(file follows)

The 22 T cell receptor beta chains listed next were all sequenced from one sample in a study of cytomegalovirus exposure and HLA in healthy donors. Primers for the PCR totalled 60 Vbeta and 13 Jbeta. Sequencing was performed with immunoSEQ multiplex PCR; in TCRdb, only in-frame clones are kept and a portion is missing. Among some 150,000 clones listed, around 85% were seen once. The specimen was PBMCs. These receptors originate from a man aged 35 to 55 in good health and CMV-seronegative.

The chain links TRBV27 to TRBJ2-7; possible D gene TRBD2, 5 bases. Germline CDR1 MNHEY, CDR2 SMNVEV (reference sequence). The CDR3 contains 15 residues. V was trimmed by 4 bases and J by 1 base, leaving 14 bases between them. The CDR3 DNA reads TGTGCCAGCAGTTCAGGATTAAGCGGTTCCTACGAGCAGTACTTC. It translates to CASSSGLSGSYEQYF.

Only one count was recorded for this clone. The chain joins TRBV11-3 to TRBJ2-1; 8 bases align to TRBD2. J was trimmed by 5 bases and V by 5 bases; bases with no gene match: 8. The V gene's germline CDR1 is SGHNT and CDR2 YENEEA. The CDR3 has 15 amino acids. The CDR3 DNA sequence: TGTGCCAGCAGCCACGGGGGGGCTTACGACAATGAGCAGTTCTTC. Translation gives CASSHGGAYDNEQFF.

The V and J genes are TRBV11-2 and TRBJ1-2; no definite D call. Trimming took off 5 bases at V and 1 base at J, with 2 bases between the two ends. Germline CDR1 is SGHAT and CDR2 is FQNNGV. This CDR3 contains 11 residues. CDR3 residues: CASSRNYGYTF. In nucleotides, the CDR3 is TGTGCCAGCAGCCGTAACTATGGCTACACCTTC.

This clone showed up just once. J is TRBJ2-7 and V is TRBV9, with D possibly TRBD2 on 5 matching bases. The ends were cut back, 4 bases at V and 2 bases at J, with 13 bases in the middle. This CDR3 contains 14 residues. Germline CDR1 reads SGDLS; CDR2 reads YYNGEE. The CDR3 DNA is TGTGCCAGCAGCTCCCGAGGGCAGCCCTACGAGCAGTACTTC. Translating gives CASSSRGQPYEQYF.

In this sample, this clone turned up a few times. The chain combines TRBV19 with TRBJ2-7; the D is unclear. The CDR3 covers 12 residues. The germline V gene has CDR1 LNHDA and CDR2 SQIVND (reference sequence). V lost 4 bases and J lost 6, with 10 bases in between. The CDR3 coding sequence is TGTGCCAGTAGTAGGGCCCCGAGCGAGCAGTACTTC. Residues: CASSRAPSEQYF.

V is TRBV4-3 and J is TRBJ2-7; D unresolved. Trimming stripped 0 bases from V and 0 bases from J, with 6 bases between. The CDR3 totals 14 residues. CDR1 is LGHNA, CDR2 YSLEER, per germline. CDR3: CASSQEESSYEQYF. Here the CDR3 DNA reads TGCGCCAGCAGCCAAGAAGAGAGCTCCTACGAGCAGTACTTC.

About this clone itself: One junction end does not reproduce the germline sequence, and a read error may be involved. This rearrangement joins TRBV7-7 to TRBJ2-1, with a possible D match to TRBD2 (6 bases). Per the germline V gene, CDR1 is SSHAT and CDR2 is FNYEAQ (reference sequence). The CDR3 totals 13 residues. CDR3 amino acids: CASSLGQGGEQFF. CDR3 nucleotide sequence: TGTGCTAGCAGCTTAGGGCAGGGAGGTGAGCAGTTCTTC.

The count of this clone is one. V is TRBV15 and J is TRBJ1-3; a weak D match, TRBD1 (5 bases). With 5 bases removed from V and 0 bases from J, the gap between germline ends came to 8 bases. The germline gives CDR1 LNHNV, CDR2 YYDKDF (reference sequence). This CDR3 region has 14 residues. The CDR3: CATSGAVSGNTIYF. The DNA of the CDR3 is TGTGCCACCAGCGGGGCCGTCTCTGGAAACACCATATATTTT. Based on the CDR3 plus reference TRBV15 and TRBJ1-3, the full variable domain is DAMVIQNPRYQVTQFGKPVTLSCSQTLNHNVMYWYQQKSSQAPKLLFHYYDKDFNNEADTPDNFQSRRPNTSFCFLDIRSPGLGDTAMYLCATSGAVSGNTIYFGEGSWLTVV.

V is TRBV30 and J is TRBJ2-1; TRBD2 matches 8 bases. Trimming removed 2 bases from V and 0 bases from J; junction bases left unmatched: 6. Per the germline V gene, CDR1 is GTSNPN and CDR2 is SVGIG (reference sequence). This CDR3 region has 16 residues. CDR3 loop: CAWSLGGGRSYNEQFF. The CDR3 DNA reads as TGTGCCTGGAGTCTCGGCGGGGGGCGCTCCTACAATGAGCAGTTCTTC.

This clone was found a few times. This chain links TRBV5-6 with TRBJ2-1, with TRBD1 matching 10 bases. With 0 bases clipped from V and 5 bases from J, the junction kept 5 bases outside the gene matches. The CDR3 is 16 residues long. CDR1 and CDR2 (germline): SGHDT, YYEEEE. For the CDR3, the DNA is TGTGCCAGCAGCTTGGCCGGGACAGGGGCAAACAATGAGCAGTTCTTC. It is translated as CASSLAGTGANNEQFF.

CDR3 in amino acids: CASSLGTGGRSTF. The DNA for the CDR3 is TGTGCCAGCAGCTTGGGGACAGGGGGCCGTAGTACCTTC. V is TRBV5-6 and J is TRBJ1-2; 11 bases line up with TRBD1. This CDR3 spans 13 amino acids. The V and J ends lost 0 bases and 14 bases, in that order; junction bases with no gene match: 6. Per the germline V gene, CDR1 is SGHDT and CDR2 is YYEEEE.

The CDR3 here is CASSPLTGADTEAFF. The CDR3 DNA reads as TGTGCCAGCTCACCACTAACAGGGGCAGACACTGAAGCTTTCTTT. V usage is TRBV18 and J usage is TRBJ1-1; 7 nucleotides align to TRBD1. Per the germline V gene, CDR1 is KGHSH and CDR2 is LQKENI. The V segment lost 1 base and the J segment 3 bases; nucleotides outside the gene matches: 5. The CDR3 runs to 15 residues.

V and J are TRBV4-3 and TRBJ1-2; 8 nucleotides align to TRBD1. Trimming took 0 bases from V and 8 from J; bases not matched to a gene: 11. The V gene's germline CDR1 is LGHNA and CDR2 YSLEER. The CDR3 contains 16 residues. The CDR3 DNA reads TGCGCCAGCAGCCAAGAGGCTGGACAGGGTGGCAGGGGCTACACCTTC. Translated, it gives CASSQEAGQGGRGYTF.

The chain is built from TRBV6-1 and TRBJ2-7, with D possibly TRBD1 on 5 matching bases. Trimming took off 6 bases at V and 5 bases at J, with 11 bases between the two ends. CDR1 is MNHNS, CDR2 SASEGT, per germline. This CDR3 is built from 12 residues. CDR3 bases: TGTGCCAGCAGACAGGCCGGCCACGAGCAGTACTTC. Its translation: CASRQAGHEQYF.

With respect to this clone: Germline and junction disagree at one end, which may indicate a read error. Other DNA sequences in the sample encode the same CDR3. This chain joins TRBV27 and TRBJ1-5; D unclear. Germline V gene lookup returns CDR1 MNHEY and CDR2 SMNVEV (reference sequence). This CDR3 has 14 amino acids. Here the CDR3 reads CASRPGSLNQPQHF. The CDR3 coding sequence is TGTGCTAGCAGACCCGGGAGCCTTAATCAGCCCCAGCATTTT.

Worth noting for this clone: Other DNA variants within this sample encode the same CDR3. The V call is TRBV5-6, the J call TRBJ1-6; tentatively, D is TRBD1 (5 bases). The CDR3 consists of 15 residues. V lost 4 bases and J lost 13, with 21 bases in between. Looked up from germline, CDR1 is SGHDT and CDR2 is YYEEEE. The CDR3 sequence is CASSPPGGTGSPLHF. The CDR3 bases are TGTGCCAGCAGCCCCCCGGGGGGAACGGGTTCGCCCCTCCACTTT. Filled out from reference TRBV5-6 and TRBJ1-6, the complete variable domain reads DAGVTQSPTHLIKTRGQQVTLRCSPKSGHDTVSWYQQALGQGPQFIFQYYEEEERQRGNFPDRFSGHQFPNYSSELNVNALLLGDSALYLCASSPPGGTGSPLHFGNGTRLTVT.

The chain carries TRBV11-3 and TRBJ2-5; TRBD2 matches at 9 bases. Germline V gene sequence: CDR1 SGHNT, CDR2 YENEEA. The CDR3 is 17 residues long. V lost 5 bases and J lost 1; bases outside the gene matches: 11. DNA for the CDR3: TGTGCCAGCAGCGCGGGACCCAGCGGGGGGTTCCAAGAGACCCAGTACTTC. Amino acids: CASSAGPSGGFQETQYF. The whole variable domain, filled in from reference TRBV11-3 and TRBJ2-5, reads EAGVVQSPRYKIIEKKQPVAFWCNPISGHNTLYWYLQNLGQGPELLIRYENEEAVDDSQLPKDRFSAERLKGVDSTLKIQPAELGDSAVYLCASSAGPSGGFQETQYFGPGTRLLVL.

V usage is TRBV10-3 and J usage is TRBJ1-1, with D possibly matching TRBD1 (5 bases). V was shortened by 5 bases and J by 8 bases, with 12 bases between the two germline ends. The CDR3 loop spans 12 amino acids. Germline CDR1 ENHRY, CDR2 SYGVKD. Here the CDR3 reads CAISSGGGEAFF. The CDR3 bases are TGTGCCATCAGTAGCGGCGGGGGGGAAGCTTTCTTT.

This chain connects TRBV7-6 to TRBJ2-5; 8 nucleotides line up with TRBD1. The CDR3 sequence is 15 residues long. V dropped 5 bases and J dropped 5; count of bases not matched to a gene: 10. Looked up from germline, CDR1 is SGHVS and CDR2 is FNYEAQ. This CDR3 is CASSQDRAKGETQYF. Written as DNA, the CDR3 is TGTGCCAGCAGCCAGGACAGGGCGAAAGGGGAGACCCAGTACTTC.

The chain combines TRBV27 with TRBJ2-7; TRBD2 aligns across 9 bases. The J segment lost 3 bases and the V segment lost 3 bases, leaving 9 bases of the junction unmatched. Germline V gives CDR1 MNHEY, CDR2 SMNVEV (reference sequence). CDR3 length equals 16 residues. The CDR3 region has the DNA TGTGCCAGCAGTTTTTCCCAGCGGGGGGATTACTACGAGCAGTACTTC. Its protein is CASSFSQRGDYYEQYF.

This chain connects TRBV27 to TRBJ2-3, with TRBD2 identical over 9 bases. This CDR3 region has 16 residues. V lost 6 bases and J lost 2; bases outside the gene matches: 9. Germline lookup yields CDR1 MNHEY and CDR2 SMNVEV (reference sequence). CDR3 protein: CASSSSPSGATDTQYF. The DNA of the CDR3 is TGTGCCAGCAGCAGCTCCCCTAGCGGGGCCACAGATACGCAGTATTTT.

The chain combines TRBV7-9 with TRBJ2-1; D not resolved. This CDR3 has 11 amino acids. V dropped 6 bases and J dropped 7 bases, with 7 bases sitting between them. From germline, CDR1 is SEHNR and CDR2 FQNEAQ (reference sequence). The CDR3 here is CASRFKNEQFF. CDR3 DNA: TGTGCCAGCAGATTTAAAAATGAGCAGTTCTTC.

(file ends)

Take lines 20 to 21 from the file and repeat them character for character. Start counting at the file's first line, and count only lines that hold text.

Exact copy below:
This chain connects TRBV7-6 to TRBJ2-5; 8 nucleotides line up with TRBD1. The CDR3 sequence is 15 residues long. V dropped 5 bases and J dropped 5; count of bases not matched to a gene: 10. Looked up from germline, CDR1 is SGHVS and CDR2 is FNYEAQ. This CDR3 is CASSQDRAKGETQYF. Written as DNA, the CDR3 is TGTGCCAGCAGCCAGGACAGGGCGAAAGGGGAGACCCAGTACTTC.

The chain combines TRBV27 with TRBJ2-7; TRBD2 aligns across 9 bases. The J segment lost 3 bases and the V segment lost 3 bases, leaving 9 bases of the junction unmatched. Germline V gives CDR1 MNHEY, CDR2 SMNVEV (reference sequence). CDR3 length equals 16 residues. The CDR3 region has the DNA TGTGCCAGCAGTTTTTCCCAGCGGGGGGATTACTACGAGCAGTACTTC. Its protein is CASSFSQRGDYYEQYF.